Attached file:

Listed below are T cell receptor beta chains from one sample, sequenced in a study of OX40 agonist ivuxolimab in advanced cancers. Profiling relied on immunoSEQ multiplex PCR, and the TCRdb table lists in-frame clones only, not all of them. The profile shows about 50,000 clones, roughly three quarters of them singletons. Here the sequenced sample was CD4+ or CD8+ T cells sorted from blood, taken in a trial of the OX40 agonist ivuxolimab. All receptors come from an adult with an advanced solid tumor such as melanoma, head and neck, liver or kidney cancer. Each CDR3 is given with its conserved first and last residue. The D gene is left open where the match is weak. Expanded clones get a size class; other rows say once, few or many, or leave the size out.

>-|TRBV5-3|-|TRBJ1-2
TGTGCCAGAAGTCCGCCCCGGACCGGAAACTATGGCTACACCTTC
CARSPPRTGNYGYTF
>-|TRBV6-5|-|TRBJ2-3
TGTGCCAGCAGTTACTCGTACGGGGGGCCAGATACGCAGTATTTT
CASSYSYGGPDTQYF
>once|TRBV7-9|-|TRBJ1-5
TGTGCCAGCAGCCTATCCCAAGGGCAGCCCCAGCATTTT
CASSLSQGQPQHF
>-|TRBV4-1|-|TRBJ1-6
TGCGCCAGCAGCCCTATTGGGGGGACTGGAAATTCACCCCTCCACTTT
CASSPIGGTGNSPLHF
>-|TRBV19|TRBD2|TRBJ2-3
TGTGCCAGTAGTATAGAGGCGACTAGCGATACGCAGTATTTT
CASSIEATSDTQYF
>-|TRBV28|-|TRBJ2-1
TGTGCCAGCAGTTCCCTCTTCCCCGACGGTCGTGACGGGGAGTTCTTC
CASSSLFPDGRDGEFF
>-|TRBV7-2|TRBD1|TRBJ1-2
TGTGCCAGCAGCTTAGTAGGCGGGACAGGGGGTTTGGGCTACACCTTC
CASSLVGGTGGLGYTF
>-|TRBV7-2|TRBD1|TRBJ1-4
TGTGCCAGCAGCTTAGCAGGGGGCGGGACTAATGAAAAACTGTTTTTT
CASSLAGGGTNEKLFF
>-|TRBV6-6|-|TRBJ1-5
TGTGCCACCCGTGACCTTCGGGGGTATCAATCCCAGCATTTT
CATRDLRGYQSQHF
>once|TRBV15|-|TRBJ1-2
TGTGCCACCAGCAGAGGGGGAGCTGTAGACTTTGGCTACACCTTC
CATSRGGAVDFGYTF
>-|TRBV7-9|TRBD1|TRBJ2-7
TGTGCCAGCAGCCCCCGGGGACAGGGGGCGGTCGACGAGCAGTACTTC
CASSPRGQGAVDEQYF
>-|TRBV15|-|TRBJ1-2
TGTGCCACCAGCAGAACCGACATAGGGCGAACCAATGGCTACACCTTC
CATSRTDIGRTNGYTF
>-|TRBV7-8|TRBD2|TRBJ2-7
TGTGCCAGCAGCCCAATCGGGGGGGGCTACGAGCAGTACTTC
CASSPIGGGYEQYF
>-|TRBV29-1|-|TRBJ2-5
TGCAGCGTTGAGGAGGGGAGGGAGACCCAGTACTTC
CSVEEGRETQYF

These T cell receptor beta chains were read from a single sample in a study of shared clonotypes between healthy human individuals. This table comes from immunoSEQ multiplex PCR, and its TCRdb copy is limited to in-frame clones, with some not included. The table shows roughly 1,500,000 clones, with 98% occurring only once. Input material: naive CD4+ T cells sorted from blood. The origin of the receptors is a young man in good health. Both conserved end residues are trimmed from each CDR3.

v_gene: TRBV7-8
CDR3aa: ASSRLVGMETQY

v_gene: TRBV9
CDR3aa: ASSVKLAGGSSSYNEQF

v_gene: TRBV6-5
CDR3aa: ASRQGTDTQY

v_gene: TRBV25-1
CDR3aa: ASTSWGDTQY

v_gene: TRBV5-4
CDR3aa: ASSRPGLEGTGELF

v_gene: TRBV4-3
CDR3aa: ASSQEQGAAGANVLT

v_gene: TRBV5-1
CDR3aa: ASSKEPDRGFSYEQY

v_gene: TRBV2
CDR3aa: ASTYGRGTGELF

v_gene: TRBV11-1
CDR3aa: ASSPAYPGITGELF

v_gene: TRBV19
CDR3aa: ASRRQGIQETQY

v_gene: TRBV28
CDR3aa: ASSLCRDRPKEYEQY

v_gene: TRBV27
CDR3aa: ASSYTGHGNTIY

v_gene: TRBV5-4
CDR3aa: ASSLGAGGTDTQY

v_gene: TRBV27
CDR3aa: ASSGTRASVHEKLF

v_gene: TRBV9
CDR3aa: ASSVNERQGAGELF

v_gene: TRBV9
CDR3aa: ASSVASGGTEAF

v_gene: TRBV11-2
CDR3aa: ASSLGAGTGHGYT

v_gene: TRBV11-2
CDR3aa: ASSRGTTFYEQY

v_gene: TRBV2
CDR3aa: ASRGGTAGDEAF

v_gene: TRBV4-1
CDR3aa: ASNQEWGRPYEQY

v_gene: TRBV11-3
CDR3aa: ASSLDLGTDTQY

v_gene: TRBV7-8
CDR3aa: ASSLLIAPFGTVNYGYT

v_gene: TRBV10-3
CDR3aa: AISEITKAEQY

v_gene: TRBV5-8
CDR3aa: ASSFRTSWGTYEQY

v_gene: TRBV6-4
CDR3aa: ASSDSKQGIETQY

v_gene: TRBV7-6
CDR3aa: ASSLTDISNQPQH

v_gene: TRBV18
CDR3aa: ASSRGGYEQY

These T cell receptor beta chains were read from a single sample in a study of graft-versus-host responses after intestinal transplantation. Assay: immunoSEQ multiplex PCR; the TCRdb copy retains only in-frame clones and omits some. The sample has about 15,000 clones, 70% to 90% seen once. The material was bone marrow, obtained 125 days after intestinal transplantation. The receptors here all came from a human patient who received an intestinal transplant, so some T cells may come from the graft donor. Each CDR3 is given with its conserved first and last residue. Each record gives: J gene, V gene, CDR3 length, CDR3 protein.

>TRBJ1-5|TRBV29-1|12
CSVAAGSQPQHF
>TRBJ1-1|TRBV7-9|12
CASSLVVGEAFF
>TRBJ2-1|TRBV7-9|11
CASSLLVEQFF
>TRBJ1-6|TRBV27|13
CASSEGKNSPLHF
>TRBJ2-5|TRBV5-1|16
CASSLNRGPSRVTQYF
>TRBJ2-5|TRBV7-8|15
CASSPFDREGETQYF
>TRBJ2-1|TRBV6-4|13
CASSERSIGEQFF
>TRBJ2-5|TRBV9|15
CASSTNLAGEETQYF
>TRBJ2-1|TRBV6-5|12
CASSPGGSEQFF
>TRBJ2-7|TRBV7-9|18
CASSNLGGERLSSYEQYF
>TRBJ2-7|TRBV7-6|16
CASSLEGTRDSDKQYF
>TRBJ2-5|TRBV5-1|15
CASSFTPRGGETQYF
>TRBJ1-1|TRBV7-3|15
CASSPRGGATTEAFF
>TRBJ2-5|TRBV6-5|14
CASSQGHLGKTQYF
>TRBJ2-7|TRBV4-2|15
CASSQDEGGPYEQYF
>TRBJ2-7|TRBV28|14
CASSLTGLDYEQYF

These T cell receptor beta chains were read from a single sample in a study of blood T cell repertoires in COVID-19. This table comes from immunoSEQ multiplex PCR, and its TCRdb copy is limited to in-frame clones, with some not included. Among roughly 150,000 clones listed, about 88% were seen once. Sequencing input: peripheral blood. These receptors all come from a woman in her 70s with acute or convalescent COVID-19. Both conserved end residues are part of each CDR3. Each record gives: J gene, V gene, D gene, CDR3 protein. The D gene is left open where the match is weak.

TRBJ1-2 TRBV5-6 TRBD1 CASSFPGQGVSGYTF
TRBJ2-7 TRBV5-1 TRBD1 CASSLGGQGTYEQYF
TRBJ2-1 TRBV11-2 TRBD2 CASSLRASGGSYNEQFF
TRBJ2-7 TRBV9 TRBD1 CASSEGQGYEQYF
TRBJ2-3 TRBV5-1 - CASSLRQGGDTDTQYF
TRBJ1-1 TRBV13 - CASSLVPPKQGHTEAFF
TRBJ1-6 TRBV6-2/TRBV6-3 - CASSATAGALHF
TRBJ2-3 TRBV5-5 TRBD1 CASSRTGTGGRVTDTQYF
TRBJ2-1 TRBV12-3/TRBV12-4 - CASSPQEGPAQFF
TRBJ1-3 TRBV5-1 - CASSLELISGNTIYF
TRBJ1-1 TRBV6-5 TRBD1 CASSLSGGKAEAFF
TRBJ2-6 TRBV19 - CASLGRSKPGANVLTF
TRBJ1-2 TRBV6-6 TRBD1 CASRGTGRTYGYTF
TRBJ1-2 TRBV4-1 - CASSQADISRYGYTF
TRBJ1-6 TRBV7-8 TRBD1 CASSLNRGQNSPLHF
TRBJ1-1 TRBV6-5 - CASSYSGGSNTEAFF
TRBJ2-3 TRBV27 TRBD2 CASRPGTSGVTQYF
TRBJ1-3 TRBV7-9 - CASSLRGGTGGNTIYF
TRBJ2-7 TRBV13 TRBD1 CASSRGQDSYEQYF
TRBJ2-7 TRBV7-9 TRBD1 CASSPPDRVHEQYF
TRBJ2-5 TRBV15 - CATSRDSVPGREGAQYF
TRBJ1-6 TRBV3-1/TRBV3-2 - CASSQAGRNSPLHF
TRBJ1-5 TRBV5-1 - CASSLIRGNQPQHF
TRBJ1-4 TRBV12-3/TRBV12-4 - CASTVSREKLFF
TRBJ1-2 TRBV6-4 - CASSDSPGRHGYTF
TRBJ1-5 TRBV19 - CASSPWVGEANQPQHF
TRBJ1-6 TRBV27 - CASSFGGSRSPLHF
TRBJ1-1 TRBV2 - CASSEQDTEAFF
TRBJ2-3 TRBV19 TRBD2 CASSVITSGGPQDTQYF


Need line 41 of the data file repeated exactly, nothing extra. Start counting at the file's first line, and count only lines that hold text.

>-|TRBV29-1|-|TRBJ2-5